Meet new-look Mets

BOB ELLIOTT -- Toronto Sun

, Last Updated: 2:44 AM ET

The New York Mets will be better this season. How much better than their 71 wins last season in baseball's toughest division is anyone's guess.

One thing is for sure, they'll look a lot better. Manager Willie Randolph has shed his pinstripes, but he brought the Yanks' clean-shaven rule with him.

"It doesn't matter to me, sometimes I have a moustache, sometimes a goatee," new Mets pitcher Pedro Martinez said. "I used to shave depending how I felt. I'm not very good at growing a beard.

"I might have a little above and a little bit below my lip, but it never grew to the point where they met."

As reliever Lee Arthur Smith once told us in 1997 "the best pitcher in the whole league has only four hairs on his chest."

The clean-shaven Mets will battle the improved Florida Marlins, a year removed from a World Series; the Philadelphia Phillies, expected to improve under the easy hand of manager Charlie Manuel and the Atlanta Braves, never as good as the year before, but they're still going for their 14th consecutive division title.

"It's the most balanced division in baseball," new Mets general manager Omar Minaya said. "Even the Washington Nationals have improved."

The Washington Nationals -- nee Montreal Expos.

"When I hear that it makes me sad," Martinez said. "Montreal was the greatest city and the safest city I ever played in."

Martinez was with the Expos for four seasons before being acquired from the Los Angeles Dodgers for Delino DeShields in 1993 when manager Tommy Lasorda said Martinez wasn't durable enough to be a starter. Lasorda may be right ... but this is Martinez's 12th season starting.

"The reason I came to the Mets was because Omar showed the most interest," Martinez said.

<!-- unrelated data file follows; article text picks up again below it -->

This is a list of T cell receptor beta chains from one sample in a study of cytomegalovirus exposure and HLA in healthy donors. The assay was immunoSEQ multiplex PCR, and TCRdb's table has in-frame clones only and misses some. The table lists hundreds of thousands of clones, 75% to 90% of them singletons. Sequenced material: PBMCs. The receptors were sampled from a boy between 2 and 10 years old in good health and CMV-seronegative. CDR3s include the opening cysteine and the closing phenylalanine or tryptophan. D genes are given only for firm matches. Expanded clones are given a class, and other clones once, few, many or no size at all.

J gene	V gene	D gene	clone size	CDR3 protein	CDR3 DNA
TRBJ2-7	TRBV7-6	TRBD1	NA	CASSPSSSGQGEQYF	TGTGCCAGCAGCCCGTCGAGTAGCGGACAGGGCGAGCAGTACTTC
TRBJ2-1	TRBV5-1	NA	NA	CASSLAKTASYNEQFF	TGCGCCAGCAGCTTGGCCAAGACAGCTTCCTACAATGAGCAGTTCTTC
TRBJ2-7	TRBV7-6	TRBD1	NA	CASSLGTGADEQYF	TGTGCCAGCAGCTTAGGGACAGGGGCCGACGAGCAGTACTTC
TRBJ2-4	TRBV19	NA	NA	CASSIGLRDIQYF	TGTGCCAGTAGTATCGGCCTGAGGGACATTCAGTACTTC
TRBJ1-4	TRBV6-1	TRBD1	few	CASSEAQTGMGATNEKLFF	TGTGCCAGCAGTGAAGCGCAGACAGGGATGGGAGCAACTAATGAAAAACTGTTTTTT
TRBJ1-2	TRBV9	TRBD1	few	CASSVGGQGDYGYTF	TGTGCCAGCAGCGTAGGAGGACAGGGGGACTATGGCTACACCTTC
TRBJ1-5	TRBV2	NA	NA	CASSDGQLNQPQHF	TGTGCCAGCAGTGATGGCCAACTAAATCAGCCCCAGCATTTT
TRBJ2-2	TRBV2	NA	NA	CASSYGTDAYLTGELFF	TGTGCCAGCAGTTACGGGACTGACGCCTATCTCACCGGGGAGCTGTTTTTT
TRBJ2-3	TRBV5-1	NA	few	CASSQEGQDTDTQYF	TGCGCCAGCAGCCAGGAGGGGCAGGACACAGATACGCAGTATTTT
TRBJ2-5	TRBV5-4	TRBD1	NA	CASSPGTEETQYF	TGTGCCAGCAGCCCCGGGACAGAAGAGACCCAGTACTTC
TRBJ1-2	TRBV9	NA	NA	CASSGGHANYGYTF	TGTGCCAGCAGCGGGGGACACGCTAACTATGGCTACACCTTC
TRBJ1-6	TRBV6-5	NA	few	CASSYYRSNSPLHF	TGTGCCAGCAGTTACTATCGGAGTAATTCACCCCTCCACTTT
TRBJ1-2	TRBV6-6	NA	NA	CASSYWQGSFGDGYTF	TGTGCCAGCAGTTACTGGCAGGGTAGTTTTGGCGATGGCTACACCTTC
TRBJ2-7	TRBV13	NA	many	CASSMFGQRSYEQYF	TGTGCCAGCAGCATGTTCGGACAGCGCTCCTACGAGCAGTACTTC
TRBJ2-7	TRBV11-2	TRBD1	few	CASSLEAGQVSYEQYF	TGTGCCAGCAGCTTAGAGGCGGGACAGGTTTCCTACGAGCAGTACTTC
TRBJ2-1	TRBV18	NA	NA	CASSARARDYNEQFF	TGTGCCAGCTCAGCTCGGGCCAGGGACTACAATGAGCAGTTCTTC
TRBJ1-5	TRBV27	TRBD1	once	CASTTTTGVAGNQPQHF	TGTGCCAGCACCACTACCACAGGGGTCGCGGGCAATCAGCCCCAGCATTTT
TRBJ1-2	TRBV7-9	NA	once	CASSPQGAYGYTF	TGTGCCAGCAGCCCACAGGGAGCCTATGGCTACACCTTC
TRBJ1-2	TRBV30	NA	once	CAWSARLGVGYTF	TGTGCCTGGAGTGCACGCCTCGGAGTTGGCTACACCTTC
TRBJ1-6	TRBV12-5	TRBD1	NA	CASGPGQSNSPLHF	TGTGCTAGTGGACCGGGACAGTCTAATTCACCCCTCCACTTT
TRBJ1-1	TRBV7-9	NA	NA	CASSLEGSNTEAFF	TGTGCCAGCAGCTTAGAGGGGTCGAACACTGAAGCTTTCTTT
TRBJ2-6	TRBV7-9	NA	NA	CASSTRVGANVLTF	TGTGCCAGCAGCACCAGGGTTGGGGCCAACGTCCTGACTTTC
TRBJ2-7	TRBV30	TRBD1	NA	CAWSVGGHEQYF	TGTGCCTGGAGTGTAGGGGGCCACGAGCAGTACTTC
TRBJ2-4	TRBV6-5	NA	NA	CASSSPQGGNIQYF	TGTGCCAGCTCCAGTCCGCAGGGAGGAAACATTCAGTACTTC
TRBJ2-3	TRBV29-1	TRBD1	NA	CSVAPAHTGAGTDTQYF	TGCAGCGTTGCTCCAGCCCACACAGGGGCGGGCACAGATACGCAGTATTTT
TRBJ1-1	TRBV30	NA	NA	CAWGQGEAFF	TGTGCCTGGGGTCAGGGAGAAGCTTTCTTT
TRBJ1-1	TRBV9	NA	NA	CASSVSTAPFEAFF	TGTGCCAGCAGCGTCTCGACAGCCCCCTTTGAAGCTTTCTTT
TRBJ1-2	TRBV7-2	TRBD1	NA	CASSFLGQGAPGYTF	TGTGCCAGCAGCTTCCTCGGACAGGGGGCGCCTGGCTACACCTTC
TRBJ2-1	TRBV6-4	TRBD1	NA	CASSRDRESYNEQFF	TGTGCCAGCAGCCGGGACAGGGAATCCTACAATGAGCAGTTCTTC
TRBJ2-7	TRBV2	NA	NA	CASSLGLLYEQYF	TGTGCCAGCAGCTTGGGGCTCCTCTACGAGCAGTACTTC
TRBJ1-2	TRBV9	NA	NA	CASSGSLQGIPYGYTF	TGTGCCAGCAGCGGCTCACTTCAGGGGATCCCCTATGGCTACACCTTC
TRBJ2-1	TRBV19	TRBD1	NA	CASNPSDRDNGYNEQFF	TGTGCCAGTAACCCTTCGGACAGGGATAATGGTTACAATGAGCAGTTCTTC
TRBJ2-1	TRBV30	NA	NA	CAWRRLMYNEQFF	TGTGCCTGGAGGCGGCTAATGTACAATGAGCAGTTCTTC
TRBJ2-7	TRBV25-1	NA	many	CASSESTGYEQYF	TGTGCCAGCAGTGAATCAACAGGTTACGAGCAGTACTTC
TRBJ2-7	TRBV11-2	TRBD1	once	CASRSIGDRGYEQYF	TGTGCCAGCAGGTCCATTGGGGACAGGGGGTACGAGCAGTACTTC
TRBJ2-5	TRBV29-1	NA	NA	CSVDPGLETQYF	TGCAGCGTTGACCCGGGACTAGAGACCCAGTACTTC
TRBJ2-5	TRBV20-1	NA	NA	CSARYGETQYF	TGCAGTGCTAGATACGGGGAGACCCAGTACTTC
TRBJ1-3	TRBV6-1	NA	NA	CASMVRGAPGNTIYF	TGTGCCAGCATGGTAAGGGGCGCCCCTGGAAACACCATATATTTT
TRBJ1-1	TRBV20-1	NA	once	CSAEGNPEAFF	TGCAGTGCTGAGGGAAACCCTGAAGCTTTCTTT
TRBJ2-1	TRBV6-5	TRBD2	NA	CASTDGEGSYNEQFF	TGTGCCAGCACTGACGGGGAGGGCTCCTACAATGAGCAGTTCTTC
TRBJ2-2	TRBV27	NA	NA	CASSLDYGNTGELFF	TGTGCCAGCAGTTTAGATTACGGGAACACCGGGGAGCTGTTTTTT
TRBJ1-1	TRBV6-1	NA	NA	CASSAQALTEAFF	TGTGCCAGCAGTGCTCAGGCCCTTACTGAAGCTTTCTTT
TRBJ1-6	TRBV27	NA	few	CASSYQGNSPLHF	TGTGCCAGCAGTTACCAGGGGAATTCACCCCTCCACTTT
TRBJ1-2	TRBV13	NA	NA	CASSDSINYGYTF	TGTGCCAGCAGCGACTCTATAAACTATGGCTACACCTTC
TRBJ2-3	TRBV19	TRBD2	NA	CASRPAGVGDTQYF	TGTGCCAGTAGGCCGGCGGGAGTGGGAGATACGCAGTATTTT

Minaya and the Mets also offered a four-year deal. Boston stopped at three years.

"Omar came to see me on the American Thanksgiving, he gave up time from his family to come to the Dominican to see me," Martinez said. "He told me that he'd decided to build the team around pitching."

"I don't miss the Boston-Yankee rivalry one bit," the three-time Cy Young Award winner said.

When Minaya sat down to rebuild the Mets, his first priority was power. The general manager wanted to sign a free-agent first baseman, either Carlos Delgado or Richie Sexson.

"I had no idea Pedro was in the cards," Minaya said. "Initially we tried to re-sign Al Leiter (who eventually went to the Marlins). Then, we looked at the free-agent pitchers for the next two years and thought we should make a move."

While Minaya went 0-for-2 at first base, not many GMs had a better winter. Minaya signed free-agent Martinez to a four-year $53-million US deal, outbidding the Red Sox and St. Louis Cardinals.

And then Minaya lured centre fielder Carlos Beltran away from the Houston Astros, giving him a seven-deal $119-million deal.

"The Yankees might have said that they weren't in it, but they were after Beltran," Minaya said.

The Mets will start Martinez, lefty Tom Glavine, Kris Benson, Steve Trachsel, Victor Zambrano and Martinez. They also have Jae Weong Seo, who made 21 starts, and Matt Ginter, who made 14.

When Martinez makes his first start at Shea Stadium, you can bet the fans won't be chanting 'Who's Your Daddy.'


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